I have to admit I haven't been catching myself in the act as often (because I haven't been paying attention). I like Phoenix's idea of journaling; I'd like to write down every time I catch myself having these kinds of thoughts. I think I would surprise myself!

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Journaling is definitely a powerful tool for catching yourself in the midst of a bad story. The next step being, of course, that you've got to change that story at every opportunity.

 

Myself, the bad story I tend to tell myself is that I'm just not meant for relationship. I catch snippets of it, and it's usually like this: "Wow, I'd have to trick a girl into thinking I was worth something." "Dammit, I'm too poor to date." "Ooh, pretty girl. She's got a boyfriend." (usually said even if boyfriend-having-ness isn't a known quantity). It's not just dating, though. I generally tend to think to myself that if I was known on a personal level that I would be... well, repugnant. That people knowing me and my struggles and what I do and that sometimes I'm not strong enough to carry my load... that somehow I'll be devalued to them, or that I won't carry worth for them.

 

And the crazy part is that rationally, I know that none of that is remotely true. None of it. Not a single blessed bit of it. Nevertheless, the belief persists.

 

Reckon it's probably time I stopped that.

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...

 

No, I. I don't have storybook envy. Nuh-uh! Keep your stupid leather bound book and fountain pen! I'll just go cry into a composition notebook. LIKE A REAL WRITER (in high school).

 

hq-vanderbeek.gif

 

If being a REAL writer means no fancy books, I WANNA BE WRONG!

 

:P

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I noticed a constant loopback of exaggerating tiredness.

 

Where it could suffice to just state : 'ye, i'm still a bit woozy, didn't sleep enough' .  In general speaking-language it translates in : I'm dead, i'm broken, i'm finished. 

The strangest thing is this is looping on repeat in my head during a whole day.. As if i'm holding it ready to tell to someone I meet during the day, as some kind of excuse, or glorious statement.. While in fact this never or rarely comes up in conversations. 

 

I'll make it a point to 'observe these thoughts away'

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Interesting challenge this week. And interesting reading your thoughts guys.

 

I am very harsh on myself if left by my own devices. I sometimes feel bad for feeling good, say, for helping other people. As if I do the right thing only to feel good with myself and not because it is the right thing to do.

 

Sometimes I have to consciously stop myself, smack that little jerk of an inner judge and get back on track.

 

Also, I try to keep myself busy and not to think too much when I´m alone with myself, else I end up in some dark corners.

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Sort of related: I've been having a very down phase during the last week or so, and today I had to come to terms with my lowest performance yet. I realized that my first thought wasn't that I suck/I'm a failure/hopeless/whatever, it was along the lines of "This isn't working. What now?". I can only fathom that this is what Kishi is looking for (or would be looking for, if I had had full-blown self-doubts and such).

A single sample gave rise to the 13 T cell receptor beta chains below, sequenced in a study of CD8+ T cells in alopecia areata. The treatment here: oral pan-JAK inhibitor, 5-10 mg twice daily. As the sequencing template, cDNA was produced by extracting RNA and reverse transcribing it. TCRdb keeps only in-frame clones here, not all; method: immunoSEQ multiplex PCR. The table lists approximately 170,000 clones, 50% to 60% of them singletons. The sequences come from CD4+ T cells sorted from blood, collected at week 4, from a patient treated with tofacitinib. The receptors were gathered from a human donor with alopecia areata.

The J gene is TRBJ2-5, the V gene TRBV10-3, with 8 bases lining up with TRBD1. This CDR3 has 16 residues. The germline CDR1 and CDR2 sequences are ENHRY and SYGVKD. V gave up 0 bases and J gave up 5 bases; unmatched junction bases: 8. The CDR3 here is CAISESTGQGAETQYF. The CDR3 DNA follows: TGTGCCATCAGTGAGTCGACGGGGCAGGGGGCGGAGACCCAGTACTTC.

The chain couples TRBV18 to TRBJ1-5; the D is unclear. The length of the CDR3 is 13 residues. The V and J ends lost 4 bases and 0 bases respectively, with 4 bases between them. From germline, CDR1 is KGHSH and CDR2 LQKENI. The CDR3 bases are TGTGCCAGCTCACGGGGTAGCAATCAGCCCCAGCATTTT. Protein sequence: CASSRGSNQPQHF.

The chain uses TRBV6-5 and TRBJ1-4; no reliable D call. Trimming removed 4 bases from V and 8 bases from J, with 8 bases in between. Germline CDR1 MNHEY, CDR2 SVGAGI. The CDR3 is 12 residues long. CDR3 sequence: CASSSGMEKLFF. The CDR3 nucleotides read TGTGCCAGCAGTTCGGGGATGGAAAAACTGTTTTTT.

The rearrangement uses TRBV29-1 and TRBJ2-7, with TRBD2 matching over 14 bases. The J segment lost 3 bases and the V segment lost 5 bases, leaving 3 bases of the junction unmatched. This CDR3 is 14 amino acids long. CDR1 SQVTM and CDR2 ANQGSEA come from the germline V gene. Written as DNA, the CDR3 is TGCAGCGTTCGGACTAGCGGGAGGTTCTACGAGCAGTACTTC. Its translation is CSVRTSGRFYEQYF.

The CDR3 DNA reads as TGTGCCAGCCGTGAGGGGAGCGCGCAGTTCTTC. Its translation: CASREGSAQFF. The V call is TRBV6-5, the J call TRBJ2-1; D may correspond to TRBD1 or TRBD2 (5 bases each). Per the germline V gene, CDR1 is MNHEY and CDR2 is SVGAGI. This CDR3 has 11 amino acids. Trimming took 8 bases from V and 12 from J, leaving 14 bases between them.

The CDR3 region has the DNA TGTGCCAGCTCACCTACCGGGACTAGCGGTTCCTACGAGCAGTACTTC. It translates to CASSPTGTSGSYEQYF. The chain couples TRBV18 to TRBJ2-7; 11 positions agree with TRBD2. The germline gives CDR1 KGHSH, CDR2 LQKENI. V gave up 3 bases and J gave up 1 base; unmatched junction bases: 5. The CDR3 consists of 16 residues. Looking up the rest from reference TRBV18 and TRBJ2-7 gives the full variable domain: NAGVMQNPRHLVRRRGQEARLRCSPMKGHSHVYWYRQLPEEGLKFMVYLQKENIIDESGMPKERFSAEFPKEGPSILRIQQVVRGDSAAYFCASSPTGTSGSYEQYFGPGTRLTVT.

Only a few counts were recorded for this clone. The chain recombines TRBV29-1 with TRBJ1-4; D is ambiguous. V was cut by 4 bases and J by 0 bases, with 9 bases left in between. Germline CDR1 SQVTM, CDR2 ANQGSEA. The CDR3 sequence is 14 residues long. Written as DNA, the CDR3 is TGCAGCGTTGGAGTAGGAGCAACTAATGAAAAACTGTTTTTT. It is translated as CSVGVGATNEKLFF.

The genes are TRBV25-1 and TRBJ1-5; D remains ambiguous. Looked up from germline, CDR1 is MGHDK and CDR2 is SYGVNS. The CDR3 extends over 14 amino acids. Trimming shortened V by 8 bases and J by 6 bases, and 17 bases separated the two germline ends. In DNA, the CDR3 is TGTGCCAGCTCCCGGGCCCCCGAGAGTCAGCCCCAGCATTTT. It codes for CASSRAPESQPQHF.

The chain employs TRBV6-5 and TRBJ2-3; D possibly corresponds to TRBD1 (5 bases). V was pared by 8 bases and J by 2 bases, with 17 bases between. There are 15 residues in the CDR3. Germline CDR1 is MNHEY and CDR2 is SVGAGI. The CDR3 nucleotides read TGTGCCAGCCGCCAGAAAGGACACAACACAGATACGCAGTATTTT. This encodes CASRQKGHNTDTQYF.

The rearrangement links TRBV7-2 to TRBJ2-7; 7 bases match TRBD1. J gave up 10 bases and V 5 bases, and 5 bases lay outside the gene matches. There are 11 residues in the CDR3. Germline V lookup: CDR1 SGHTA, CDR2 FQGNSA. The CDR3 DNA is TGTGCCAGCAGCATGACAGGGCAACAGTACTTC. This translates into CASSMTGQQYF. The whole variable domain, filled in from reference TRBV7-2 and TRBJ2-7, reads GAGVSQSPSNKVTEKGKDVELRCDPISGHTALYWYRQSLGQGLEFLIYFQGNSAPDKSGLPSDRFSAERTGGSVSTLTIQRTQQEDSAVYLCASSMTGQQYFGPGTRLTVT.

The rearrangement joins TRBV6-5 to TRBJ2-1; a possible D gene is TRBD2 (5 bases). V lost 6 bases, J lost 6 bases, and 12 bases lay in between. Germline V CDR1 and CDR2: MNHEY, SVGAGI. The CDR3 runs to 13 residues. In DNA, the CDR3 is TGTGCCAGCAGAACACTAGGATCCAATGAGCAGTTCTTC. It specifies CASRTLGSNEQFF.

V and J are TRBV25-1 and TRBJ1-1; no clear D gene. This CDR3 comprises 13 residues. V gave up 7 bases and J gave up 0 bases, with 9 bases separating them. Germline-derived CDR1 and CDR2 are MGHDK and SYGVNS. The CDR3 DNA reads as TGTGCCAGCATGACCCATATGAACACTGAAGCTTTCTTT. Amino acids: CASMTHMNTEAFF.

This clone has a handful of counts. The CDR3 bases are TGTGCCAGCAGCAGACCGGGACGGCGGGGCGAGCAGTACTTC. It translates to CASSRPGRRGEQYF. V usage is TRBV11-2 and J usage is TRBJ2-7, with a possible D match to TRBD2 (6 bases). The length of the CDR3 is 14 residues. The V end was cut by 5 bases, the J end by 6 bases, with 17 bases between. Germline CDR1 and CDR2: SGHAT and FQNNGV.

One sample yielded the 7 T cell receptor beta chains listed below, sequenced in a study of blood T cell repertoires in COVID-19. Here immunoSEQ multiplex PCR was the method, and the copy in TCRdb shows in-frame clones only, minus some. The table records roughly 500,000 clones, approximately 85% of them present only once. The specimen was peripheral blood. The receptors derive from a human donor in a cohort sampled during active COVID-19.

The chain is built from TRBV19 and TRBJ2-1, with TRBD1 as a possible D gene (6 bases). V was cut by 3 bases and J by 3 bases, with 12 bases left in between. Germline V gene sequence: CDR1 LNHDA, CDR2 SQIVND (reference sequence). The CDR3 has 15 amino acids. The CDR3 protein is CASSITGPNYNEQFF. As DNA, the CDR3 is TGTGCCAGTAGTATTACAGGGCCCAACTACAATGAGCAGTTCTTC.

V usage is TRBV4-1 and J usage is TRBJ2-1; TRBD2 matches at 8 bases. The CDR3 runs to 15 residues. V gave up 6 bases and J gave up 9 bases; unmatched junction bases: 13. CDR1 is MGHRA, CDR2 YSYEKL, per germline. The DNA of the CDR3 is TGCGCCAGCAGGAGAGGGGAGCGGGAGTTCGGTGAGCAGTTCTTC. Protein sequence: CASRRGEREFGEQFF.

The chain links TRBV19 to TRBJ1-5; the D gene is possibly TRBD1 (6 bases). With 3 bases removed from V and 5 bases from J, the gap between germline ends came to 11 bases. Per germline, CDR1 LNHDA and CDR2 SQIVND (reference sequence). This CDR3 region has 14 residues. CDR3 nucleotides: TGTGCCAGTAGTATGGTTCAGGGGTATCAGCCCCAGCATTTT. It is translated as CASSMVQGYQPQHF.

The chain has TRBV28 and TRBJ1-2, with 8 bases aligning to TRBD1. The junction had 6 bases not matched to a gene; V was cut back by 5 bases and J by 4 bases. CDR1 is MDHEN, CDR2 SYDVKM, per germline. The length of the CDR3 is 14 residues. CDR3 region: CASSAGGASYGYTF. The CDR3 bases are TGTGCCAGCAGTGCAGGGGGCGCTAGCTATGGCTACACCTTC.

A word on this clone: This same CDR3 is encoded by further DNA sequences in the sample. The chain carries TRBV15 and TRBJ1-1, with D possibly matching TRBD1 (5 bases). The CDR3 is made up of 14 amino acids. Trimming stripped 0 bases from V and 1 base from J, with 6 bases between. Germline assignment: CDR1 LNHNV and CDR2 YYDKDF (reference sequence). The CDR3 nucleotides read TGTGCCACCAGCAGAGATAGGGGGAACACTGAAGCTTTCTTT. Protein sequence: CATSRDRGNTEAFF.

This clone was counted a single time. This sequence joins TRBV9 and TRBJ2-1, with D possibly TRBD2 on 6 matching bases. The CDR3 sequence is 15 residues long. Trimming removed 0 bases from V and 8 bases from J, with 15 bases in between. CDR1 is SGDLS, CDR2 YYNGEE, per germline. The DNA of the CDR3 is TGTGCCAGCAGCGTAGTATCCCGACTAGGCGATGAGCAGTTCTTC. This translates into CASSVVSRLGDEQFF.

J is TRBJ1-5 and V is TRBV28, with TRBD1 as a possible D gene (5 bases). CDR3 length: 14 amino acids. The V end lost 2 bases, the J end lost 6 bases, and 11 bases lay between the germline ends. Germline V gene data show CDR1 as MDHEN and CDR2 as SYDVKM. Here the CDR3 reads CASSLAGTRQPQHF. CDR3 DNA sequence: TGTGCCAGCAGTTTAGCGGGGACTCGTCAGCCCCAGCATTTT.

Really related: I've witnessed one of the stories I do tell myself, namely the "I'm not learning from my past mistakes" one. Though I'm at a loss how to turn that into a better story… including because I feel that it's actually true (for certain mistakes).

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Sort of related: I've been having a very down phase during the last week or so, and today I had to come to terms with my lowest performance yet. I realized that my first thought wasn't that I suck/I'm a failure/hopeless/whatever, it was along the lines of "This isn't working. What now?". I can only fathom that this is what Kishi is looking for (or would be looking for, if I had had full-blown self-doubts and such).

Really related: I've witnessed one of the stories I do tell myself, namely the "I'm not learning from my past mistakes" one. Though I'm at a loss how to turn that into a better story… including because I feel that it's actually true (for certain mistakes).

 

Well, at the risk of sounding rather airheaded, it's not really about what I want. This is about the story you tell yourself about yourself. Most people have a story they tell themselves, wherein they reinforce something they believe they're good at, as well as the things that they're bad at.

 

What I'm attempting here is for all of us to examine our stories and, if we don't like them, begin to take steps to tell better ones. Maybe like, for instance, turning "I'm not learning from my past mistakes" into "I did something wrong that time, and now I do something different based on what happened." Of course, I can't write your story for you; that's your thing to do, man.

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i'm not sure this is what you mean, but this week i've fought hard to change my mindset about things i say about myself this past week.  I don't think i can't do something, cos i've proved to myself over and over and over again over the years that i can do whatever i want i just have to try, but i say things like "i'm so ugly" or "look at how awful you look" when i see myself in the mirror (let's just say that if there weren't mirrors in the elevator in our apartment building, i'd probably never go near a full length mirror). 

 

This week i sat myself in front of the mirror and really looked at myself, found things i liked about myself and every time i said something like the above to myself, i would end the sentence with but "you have gorgeous eyes/lovely smile/rosy cheeks/strong hands/etc". I think i had a victory yesterday when i was making dresses with my aunt and she remarked about my stretchmarks and how when she's lost enough weight she's going to get hers removed.  My immediate reaction was "but why would you want to get rid of your battle scars? why remove the reminders of where you've come from (and don't ever want to be again) and of how hard you fought to get where you are now.  You should wear your scars as badges of pride because that's what you should feel when you look at them.  My scars might look like a small city's road map and will probably land up looking like a metropolitan street map, but i'm pride of where i've come from and where i'm going"

 

Needless to say she and my cousin were rather shocked because they were both convinced i'd agree with them and i probably would have, if i hadn't started learning to love myself - starting with the little things i like and moving to the bigger ones.

 

Like i said i dunno if this is what you meant, but this is what i've learnt :)